I pity the arrogant, and I at times in my life have pitied myself."
    [/FONT]

    You will never hear the truth so long as you keep telling us yours. You underestimate some of us, as though we're to naive to understand where your feelings come from. You are not unique in that respect. Your feelings of being inadequate, although you purport to be the best at what you do, doesn't change your experience.

    I'm sure you had a lot to teach him. I'm sure he was very grateful as well.

    It sounds like he is motivated and passionate about music.

    The difference is clear. He performs from a love of what he does. You perform from the ego.

    Those who love what they do perform with ease, with nearly a "flow" like grace. To them, what they do is not work. Practice is not a task they "have" to get done, but rather an ongoing process which floods the mind. Because they are always connected, they are always practicing. It isn't a matter of being "better" in contrast to another that matters to them, it is a matter of expressing themselves through their art, and becoming better in contrast to themselves.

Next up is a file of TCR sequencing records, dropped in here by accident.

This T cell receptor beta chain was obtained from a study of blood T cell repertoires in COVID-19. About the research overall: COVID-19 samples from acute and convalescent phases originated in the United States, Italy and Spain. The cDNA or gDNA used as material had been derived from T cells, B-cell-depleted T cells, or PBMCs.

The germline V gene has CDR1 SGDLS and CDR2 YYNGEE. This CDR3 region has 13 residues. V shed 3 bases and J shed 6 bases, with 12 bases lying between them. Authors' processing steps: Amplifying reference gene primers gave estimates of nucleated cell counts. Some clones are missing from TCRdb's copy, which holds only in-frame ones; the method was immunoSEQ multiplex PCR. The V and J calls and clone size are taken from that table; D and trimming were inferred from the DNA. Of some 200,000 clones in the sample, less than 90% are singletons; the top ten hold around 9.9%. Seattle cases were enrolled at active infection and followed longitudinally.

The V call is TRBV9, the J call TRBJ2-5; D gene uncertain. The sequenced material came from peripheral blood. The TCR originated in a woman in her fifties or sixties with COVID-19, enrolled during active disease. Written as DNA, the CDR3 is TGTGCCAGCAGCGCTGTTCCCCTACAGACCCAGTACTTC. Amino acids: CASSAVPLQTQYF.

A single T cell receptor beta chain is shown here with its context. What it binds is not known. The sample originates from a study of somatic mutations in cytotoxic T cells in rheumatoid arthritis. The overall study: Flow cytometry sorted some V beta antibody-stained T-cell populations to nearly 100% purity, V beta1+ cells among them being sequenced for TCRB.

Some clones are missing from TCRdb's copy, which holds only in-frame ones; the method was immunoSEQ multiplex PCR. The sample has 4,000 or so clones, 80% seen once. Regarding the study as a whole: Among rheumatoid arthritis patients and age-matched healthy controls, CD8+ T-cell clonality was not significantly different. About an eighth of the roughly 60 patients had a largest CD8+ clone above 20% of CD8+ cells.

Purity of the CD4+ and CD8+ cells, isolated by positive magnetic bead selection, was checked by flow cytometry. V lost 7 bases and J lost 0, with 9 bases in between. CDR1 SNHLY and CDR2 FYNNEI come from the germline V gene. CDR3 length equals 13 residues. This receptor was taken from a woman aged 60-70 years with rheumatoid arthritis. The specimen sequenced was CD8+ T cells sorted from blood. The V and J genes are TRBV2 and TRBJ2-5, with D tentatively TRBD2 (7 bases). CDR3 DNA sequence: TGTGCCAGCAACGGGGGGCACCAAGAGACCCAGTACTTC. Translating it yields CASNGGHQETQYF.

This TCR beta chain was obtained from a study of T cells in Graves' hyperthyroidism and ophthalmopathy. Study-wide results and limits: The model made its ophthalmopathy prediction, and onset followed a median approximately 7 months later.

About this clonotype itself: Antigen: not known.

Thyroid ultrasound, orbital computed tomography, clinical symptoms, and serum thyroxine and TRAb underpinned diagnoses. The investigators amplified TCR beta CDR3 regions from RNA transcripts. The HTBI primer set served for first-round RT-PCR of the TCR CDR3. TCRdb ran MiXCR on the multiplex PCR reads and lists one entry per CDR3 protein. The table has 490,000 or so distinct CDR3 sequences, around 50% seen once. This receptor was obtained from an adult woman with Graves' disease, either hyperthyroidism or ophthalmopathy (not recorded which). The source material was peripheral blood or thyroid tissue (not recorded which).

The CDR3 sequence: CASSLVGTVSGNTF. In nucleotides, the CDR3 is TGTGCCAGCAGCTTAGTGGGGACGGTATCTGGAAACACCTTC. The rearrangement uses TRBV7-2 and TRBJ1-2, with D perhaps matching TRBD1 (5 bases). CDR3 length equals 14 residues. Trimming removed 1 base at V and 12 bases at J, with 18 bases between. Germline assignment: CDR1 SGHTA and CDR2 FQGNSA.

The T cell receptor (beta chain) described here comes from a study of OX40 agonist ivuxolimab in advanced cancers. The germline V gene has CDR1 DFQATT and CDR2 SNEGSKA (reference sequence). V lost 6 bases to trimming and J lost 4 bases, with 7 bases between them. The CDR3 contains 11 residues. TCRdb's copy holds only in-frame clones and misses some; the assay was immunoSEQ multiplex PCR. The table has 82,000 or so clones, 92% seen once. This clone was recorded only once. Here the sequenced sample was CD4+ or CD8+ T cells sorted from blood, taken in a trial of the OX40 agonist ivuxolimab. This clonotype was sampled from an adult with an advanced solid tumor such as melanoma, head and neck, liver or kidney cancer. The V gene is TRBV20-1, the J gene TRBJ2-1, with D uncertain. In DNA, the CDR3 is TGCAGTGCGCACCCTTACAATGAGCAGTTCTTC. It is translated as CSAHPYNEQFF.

I do, and I hope you understand what I am saying. You are clearly a smart individual who has made foolish mistakes, but mistakes are inevitable. Failure does not exist, only results. If you base your identity off what you are skilled at or not skilled at, you will always feel inferior. You must accept that you're a human being, that you are one among many, and that you have a lot to offer, but so does everyone else. Whether you're 5 years old, or 90 years old -- you have something to share that will educate or illuminate something another did not know or had not experienced.